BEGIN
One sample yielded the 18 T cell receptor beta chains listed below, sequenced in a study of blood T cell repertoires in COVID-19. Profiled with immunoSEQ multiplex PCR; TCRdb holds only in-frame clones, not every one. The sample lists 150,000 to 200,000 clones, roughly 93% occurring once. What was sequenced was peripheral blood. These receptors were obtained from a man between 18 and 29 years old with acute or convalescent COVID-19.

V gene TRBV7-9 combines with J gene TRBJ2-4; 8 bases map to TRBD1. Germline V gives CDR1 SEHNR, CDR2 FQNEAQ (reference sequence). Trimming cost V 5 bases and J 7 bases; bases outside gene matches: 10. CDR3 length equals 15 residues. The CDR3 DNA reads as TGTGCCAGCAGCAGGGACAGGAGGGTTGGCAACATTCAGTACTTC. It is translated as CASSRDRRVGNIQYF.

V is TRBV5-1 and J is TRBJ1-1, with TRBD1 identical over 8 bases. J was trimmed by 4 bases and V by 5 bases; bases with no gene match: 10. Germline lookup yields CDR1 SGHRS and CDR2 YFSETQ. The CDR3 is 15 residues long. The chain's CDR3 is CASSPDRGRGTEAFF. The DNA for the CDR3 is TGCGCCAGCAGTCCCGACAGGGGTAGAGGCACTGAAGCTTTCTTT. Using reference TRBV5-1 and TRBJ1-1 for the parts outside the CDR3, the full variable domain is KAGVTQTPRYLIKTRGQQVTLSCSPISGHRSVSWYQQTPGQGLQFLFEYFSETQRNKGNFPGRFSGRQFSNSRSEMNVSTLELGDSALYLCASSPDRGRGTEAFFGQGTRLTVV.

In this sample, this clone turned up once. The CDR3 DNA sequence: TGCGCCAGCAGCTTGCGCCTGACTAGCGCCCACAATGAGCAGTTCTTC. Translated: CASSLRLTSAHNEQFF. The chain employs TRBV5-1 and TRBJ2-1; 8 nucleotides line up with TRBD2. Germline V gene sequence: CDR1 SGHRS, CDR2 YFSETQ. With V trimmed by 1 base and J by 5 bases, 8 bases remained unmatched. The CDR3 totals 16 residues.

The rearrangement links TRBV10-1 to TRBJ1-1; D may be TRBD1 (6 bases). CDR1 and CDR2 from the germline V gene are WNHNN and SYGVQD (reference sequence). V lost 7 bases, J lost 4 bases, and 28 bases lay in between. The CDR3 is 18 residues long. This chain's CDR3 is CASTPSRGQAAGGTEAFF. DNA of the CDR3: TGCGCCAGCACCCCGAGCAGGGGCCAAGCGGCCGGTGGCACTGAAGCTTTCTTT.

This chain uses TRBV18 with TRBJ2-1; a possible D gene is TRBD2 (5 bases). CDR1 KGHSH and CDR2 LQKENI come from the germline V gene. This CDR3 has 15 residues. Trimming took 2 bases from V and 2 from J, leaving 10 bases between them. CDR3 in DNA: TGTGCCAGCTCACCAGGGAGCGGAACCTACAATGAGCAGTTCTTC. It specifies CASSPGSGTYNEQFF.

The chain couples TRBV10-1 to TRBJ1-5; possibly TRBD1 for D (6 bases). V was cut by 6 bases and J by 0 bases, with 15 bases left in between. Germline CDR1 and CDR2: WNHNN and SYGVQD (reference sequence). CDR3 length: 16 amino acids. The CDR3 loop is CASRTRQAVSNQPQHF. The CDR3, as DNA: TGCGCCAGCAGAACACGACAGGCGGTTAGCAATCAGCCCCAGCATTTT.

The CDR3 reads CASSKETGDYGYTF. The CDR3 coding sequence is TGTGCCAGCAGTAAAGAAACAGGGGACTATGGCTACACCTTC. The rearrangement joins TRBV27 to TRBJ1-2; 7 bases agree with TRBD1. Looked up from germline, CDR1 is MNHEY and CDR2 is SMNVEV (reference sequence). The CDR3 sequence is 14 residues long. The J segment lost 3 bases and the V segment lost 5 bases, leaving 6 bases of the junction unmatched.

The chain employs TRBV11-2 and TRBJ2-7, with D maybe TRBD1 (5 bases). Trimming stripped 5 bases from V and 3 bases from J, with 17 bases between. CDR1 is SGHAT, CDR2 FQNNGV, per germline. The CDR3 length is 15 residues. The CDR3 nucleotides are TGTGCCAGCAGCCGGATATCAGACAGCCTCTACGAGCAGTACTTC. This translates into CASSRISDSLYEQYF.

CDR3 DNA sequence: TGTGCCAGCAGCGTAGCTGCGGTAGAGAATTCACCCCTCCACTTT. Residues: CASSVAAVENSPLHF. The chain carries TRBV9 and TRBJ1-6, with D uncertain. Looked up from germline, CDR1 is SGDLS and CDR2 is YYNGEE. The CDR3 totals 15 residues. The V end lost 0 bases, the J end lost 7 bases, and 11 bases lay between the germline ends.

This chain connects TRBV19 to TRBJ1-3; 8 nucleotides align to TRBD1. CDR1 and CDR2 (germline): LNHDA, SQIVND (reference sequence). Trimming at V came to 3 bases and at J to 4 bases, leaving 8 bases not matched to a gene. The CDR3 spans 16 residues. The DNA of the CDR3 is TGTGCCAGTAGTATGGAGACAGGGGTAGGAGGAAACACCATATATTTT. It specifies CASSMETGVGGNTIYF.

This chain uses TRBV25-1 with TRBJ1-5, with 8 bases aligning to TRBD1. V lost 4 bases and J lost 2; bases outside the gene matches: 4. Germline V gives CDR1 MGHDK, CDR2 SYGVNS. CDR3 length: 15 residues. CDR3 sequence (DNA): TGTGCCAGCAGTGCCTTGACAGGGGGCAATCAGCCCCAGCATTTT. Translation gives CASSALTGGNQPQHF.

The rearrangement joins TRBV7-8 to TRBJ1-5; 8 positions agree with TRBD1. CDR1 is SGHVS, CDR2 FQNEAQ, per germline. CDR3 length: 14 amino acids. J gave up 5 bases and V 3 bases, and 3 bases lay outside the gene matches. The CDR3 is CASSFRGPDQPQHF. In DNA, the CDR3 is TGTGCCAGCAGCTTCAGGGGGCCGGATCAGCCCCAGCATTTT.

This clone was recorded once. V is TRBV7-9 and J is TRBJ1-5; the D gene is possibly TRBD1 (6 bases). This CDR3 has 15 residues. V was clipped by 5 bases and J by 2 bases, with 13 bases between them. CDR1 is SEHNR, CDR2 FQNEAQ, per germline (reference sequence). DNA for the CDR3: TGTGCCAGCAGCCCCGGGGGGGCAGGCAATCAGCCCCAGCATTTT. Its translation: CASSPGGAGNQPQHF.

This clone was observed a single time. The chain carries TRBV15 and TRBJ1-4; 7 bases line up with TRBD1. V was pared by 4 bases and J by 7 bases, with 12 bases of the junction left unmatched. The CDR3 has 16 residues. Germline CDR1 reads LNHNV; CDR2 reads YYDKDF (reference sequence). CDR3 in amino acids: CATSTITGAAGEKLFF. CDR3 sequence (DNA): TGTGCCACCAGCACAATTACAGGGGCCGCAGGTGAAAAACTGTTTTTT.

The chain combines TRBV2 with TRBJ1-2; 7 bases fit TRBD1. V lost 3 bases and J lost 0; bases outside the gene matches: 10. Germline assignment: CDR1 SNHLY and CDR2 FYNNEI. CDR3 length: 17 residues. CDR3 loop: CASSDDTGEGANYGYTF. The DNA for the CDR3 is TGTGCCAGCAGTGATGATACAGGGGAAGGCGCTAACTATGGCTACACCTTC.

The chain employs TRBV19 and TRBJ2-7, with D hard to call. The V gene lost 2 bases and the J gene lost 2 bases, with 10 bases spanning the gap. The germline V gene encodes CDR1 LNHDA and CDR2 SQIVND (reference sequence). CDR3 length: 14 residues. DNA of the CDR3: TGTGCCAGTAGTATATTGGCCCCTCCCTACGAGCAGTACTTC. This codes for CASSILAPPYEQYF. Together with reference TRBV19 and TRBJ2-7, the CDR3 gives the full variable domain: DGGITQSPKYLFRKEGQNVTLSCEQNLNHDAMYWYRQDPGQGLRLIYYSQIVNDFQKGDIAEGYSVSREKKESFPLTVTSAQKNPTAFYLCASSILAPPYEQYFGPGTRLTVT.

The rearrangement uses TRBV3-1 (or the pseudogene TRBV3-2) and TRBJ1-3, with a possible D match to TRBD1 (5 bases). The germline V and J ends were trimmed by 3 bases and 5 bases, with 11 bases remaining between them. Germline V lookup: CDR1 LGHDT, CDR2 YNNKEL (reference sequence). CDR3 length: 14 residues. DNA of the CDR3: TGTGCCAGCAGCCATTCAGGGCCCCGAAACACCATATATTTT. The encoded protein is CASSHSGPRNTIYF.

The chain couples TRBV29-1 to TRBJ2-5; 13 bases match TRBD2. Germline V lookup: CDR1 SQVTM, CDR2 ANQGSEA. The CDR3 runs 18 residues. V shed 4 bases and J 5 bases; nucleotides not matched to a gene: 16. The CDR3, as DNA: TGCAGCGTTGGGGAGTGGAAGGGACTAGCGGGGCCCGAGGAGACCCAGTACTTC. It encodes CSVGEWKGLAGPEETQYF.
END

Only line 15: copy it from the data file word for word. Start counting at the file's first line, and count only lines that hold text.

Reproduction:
This clone was observed a single time. The chain carries TRBV15 and TRBJ1-4; 7 bases line up with TRBD1. V was pared by 4 bases and J by 7 bases, with 12 bases of the junction left unmatched. The CDR3 has 16 residues. Germline CDR1 reads LNHNV; CDR2 reads YYDKDF (reference sequence). CDR3 in amino acids: CATSTITGAAGEKLFF. CDR3 sequence (DNA): TGTGCCACCAGCACAATTACAGGGGCCGCAGGTGAAAAACTGTTTTTT.